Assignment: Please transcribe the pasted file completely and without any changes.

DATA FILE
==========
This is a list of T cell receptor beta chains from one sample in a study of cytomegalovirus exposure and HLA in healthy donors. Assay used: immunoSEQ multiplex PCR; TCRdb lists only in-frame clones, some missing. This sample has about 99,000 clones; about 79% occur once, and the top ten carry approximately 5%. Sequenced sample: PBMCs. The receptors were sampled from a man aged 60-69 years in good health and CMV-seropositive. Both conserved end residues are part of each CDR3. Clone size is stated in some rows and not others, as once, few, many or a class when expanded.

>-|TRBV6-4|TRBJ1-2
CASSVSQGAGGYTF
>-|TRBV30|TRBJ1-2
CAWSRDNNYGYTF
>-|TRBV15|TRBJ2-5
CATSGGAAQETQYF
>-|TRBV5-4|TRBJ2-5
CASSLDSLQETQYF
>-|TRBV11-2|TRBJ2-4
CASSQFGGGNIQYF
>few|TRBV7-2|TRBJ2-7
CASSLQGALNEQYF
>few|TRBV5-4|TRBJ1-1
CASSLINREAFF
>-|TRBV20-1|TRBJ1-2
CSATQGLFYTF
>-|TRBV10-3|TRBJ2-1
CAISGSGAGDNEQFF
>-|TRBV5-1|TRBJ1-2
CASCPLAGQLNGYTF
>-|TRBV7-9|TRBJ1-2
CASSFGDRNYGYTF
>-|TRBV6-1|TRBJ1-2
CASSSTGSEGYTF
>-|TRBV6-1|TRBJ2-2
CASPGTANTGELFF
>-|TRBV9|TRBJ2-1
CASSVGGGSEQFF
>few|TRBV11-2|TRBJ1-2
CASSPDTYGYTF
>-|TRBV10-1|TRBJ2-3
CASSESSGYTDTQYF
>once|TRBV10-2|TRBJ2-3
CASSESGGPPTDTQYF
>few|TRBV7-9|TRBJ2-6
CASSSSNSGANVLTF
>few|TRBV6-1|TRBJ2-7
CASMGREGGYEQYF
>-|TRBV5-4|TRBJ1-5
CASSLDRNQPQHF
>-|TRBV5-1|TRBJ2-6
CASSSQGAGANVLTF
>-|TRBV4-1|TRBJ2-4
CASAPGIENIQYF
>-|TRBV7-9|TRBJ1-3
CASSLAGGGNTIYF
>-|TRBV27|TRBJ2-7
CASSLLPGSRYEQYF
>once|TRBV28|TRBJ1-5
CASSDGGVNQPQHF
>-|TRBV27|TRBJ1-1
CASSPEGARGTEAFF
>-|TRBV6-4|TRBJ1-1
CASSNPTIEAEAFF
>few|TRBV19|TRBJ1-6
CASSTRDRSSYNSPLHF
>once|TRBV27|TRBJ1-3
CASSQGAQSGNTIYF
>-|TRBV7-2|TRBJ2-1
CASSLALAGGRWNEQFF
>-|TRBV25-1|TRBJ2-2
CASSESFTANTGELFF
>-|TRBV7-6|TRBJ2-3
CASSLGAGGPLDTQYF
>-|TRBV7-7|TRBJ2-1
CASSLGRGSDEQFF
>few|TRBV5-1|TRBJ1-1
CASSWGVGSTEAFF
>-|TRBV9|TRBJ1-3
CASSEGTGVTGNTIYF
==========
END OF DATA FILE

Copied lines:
This is a list of T cell receptor beta chains from one sample in a study of cytomegalovirus exposure and HLA in healthy donors. Assay used: immunoSEQ multiplex PCR; TCRdb lists only in-frame clones, some missing. This sample has about 99,000 clones; about 79% occur once, and the top ten carry approximately 5%. Sequenced sample: PBMCs. The receptors were sampled from a man aged 60-69 years in good health and CMV-seropositive. Both conserved end residues are part of each CDR3. Clone size is stated in some rows and not others, as once, few, many or a class when expanded.

>-|TRBV6-4|TRBJ1-2
CASSVSQGAGGYTF
>-|TRBV30|TRBJ1-2
CAWSRDNNYGYTF
>-|TRBV15|TRBJ2-5
CATSGGAAQETQYF
>-|TRBV5-4|TRBJ2-5
CASSLDSLQETQYF
>-|TRBV11-2|TRBJ2-4
CASSQFGGGNIQYF
>few|TRBV7-2|TRBJ2-7
CASSLQGALNEQYF
>few|TRBV5-4|TRBJ1-1
CASSLINREAFF
>-|TRBV20-1|TRBJ1-2
CSATQGLFYTF
>-|TRBV10-3|TRBJ2-1
CAISGSGAGDNEQFF
>-|TRBV5-1|TRBJ1-2
CASCPLAGQLNGYTF
>-|TRBV7-9|TRBJ1-2
CASSFGDRNYGYTF
>-|TRBV6-1|TRBJ1-2
CASSSTGSEGYTF
>-|TRBV6-1|TRBJ2-2
CASPGTANTGELFF
>-|TRBV9|TRBJ2-1
CASSVGGGSEQFF
>few|TRBV11-2|TRBJ1-2
CASSPDTYGYTF
>-|TRBV10-1|TRBJ2-3
CASSESSGYTDTQYF
>once|TRBV10-2|TRBJ2-3
CASSESGGPPTDTQYF
>few|TRBV7-9|TRBJ2-6
CASSSSNSGANVLTF
>few|TRBV6-1|TRBJ2-7
CASMGREGGYEQYF
>-|TRBV5-4|TRBJ1-5
CASSLDRNQPQHF
>-|TRBV5-1|TRBJ2-6
CASSSQGAGANVLTF
>-|TRBV4-1|TRBJ2-4
CASAPGIENIQYF
>-|TRBV7-9|TRBJ1-3
CASSLAGGGNTIYF
>-|TRBV27|TRBJ2-7
CASSLLPGSRYEQYF
>once|TRBV28|TRBJ1-5
CASSDGGVNQPQHF
>-|TRBV27|TRBJ1-1
CASSPEGARGTEAFF
>-|TRBV6-4|TRBJ1-1
CASSNPTIEAEAFF
>few|TRBV19|TRBJ1-6
CASSTRDRSSYNSPLHF
>once|TRBV27|TRBJ1-3
CASSQGAQSGNTIYF
>-|TRBV7-2|TRBJ2-1
CASSLALAGGRWNEQFF
>-|TRBV25-1|TRBJ2-2
CASSESFTANTGELFF
>-|TRBV7-6|TRBJ2-3
CASSLGAGGPLDTQYF
>-|TRBV7-7|TRBJ2-1
CASSLGRGSDEQFF
>few|TRBV5-1|TRBJ1-1
CASSWGVGSTEAFF
>-|TRBV9|TRBJ1-3
CASSEGTGVTGNTIYF